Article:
The Importance of Minipigs in Dermal Safety Assessment: An Overview

Authors

Alain Stricker-Krongrad, Catherine R. Shoemake, Jason Liu, Derek Brocksmith & Guy Bouchard

Abstract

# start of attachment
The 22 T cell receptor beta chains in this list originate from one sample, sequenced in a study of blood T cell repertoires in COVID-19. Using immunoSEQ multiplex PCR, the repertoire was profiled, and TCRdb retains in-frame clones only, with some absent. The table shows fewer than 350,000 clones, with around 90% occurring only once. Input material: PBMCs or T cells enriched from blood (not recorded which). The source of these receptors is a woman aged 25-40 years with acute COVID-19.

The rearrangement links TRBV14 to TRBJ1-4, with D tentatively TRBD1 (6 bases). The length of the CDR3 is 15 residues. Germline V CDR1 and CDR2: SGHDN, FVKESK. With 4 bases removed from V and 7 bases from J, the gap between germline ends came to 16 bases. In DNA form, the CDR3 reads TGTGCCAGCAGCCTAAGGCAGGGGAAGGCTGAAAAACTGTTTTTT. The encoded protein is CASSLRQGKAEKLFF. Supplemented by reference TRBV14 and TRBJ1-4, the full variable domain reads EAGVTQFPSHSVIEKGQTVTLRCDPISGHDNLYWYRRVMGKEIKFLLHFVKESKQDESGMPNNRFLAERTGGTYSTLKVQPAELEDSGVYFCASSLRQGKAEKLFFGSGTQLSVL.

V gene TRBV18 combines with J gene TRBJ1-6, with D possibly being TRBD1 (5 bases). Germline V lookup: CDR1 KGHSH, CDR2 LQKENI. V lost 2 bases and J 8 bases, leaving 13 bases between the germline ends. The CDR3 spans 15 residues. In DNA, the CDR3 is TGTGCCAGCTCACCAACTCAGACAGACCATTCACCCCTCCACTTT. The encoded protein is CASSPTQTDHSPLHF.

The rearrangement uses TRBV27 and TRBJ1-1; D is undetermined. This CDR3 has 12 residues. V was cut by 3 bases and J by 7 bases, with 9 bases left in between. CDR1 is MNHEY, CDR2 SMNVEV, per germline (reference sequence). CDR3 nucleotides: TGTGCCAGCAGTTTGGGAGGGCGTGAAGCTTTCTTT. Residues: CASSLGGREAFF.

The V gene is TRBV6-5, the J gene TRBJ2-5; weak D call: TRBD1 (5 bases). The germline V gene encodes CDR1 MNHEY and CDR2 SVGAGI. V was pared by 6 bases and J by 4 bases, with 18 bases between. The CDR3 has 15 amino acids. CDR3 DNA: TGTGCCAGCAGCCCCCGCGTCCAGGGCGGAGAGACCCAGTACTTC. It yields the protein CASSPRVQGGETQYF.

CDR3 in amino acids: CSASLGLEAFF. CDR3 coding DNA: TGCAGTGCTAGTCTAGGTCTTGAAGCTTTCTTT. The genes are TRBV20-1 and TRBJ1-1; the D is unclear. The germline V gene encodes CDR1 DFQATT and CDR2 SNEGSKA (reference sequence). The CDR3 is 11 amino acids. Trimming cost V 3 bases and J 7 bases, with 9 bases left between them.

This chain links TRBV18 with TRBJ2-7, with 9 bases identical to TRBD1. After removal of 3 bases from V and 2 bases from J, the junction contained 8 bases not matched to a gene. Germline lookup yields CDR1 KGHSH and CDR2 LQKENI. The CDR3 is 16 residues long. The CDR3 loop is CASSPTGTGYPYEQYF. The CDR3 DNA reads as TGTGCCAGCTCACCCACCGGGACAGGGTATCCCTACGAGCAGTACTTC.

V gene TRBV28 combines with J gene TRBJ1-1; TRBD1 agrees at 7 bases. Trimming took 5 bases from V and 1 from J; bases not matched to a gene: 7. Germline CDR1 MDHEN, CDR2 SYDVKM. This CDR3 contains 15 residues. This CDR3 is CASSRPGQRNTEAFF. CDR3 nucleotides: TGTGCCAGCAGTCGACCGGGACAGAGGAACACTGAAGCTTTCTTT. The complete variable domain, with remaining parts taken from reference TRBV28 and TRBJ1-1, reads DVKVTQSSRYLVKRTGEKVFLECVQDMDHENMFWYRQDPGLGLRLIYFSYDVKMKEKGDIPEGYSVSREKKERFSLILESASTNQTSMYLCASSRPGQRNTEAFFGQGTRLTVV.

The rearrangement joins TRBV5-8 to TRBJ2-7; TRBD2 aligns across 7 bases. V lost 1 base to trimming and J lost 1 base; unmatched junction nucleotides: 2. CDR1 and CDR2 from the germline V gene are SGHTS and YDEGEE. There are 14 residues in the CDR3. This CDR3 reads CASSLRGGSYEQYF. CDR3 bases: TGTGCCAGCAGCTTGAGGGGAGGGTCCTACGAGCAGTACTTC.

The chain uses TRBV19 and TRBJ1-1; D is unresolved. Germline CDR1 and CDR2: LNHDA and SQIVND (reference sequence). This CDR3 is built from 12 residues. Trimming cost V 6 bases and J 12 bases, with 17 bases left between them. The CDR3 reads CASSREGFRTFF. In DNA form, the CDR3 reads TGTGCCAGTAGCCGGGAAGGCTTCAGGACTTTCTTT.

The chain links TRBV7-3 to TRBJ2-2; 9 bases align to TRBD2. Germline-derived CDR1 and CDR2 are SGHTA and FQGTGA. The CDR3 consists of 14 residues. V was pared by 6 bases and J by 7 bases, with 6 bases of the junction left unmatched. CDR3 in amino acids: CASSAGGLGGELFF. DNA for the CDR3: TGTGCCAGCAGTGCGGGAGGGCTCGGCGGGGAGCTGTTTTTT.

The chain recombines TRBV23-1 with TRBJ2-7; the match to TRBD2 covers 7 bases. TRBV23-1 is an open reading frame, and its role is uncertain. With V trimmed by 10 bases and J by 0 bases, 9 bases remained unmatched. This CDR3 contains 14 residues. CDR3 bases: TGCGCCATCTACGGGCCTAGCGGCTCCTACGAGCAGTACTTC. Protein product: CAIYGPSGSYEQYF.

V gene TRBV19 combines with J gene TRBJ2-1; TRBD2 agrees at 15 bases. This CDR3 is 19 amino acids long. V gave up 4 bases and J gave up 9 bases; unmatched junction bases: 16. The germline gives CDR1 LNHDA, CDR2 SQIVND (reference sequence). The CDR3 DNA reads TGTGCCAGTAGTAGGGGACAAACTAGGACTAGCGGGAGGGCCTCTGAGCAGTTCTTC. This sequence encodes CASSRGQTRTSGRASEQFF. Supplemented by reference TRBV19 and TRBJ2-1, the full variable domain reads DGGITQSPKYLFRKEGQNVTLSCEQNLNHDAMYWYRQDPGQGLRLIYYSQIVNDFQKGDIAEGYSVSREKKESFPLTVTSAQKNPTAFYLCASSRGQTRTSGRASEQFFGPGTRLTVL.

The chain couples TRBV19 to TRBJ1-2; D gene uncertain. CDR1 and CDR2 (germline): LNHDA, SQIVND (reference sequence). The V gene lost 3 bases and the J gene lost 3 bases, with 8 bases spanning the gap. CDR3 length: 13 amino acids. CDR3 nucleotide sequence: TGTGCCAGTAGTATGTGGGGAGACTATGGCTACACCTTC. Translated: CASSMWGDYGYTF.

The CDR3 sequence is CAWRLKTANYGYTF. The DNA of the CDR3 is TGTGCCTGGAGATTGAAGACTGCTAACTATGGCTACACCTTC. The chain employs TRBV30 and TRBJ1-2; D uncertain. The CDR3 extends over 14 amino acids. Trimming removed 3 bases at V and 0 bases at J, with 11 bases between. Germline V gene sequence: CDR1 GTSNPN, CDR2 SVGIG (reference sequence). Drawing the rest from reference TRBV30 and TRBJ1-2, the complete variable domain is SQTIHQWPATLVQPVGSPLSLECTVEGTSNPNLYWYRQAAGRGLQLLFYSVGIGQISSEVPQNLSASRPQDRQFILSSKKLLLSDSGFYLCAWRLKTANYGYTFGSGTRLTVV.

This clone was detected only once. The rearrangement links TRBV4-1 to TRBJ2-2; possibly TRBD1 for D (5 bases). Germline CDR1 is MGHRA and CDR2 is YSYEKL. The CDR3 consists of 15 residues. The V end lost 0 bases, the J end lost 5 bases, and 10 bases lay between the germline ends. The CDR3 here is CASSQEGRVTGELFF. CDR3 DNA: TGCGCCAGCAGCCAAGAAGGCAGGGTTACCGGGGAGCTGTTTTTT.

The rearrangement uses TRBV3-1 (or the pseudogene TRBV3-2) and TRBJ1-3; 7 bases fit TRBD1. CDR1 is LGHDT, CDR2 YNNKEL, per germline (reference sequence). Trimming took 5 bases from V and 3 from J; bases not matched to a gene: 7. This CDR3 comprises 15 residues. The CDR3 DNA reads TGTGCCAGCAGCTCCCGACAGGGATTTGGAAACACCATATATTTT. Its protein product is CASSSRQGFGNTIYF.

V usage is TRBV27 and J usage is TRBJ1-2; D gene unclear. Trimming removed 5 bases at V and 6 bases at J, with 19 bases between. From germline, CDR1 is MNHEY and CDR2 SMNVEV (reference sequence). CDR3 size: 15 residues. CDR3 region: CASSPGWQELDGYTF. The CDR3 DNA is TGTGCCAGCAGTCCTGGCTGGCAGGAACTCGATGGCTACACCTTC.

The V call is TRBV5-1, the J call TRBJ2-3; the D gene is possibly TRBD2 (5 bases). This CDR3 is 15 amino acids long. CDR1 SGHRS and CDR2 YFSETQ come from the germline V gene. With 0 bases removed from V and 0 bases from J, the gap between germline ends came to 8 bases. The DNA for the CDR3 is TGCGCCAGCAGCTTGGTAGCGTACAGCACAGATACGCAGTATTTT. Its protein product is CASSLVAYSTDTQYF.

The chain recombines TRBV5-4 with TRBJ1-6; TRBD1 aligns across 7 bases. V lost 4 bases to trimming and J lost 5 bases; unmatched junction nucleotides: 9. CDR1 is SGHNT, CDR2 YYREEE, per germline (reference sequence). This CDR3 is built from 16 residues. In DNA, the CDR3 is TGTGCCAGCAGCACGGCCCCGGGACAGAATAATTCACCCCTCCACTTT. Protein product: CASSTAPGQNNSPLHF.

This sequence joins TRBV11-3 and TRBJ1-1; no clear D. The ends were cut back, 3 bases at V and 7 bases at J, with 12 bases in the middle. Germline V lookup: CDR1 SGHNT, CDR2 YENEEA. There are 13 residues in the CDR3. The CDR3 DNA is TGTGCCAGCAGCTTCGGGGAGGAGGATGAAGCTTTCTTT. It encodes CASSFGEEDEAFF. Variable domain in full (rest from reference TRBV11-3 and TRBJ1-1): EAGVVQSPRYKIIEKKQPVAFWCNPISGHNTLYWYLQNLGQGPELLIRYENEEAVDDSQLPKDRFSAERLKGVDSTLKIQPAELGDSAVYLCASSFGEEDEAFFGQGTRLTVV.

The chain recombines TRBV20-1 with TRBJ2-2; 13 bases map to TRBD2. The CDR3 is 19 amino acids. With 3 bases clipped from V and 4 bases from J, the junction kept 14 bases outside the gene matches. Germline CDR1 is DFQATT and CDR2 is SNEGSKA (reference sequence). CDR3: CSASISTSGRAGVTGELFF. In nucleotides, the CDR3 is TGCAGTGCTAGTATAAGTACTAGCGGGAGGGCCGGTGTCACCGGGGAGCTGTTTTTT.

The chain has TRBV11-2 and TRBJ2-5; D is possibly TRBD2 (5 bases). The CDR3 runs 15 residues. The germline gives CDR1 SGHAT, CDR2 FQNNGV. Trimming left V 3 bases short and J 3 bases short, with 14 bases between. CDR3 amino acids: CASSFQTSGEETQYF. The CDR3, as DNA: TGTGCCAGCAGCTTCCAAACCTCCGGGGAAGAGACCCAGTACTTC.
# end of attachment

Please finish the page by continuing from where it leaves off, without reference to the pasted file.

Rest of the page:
The use of miniature swine as a non-rodent species in safety assessment has continued to expand for over a decade and their use has become routine, particularly in pharmacology as a model for human integumentary diseases. Translational preclinical swine study data are now favorably compared and contrasted to human data, and miniature swine models provide important information in dermal safety assessment and skin pharmacology. For example, the miniature swine model has been well-accepted for cutaneous absorption and toxicity studies due to swine integument being morphologically and functionally similar to human skin. Subsequently, this model is important to dermal drug development programs, and it is the animal model of choice for assessment of dermal absorption, local tolerance and systemic toxicity following dermal exposures. In conclusion, the miniature swine model has an important role to play in the safety assessment of pharmaceutical products and in multiple aspects of human dermal drug development.

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